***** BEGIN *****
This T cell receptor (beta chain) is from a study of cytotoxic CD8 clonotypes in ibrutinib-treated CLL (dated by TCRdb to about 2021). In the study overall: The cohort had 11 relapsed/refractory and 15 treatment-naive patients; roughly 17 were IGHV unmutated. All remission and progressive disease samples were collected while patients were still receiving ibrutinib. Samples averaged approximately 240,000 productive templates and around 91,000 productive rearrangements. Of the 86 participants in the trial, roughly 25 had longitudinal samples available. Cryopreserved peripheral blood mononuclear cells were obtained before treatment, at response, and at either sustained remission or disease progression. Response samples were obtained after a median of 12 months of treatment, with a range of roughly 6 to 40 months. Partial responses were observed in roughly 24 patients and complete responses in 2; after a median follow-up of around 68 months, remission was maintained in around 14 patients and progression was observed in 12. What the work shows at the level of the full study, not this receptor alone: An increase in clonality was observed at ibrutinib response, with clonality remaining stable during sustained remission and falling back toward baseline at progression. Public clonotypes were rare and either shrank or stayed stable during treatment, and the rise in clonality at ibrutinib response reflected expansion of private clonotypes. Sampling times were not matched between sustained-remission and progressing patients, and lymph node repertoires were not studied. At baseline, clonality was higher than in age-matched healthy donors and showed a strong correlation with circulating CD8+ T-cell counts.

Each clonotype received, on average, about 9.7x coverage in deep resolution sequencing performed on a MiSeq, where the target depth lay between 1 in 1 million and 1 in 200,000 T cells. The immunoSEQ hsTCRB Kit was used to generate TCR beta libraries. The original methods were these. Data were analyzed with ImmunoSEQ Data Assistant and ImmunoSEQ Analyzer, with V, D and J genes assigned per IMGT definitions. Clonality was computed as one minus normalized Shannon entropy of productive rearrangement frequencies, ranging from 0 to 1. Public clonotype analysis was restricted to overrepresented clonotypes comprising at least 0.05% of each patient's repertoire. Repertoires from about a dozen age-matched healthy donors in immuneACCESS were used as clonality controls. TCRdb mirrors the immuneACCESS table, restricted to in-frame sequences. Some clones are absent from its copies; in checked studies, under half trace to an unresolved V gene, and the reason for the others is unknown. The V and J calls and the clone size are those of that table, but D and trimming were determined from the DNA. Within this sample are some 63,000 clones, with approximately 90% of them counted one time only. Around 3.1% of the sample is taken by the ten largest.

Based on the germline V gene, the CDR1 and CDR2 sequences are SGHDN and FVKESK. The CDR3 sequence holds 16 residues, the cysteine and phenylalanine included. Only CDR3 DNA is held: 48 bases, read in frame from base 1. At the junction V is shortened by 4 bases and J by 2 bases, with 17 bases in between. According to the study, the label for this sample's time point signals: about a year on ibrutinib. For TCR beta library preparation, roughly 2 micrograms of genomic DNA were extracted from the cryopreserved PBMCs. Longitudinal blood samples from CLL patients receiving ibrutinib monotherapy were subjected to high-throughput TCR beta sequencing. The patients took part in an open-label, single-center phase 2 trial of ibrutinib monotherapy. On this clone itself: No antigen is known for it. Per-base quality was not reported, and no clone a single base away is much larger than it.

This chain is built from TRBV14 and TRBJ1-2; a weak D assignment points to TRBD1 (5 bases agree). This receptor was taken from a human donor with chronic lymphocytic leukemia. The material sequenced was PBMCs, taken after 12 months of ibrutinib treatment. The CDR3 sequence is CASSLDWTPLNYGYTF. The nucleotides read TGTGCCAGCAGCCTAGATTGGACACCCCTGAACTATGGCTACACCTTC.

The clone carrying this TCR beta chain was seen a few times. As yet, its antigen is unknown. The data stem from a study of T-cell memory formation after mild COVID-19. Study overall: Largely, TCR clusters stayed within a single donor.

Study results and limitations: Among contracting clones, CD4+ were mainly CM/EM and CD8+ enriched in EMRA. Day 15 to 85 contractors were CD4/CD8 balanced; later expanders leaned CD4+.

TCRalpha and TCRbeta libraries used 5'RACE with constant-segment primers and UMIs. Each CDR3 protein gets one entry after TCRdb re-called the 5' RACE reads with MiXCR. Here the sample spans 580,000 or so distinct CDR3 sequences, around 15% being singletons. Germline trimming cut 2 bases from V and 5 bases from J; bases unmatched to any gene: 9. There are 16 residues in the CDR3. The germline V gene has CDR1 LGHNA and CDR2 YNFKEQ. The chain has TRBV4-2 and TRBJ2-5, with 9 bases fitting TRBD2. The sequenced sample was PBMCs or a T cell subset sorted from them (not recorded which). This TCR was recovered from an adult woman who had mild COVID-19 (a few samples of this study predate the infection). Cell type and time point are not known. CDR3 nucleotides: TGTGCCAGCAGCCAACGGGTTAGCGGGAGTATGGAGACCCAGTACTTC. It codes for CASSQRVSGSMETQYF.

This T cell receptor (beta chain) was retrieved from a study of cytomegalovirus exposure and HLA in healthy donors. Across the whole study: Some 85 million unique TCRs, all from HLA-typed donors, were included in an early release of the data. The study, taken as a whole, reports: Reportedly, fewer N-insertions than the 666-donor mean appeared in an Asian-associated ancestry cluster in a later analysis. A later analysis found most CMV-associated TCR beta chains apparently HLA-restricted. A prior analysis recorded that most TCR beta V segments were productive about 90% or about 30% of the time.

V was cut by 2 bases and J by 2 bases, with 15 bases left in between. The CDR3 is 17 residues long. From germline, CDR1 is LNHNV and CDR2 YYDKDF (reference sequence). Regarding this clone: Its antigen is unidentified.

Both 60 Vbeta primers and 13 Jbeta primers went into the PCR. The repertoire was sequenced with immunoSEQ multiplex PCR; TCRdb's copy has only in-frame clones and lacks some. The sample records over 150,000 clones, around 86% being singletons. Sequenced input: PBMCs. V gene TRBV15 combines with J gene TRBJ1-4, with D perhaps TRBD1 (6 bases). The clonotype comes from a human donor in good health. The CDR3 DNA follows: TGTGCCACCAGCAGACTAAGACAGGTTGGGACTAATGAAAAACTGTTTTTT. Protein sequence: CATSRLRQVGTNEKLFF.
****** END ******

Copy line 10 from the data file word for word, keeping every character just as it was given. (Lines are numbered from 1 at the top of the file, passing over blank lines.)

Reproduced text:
Both 60 Vbeta primers and 13 Jbeta primers went into the PCR. The repertoire was sequenced with immunoSEQ multiplex PCR; TCRdb's copy has only in-frame clones and lacks some. The sample records over 150,000 clones, around 86% being singletons. Sequenced input: PBMCs. V gene TRBV15 combines with J gene TRBJ1-4, with D perhaps TRBD1 (6 bases). The clonotype comes from a human donor in good health. The CDR3 DNA follows: TGTGCCACCAGCAGACTAAGACAGGTTGGGACTAATGAAAAACTGTTTTTT. Protein sequence: CATSRLRQVGTNEKLFF.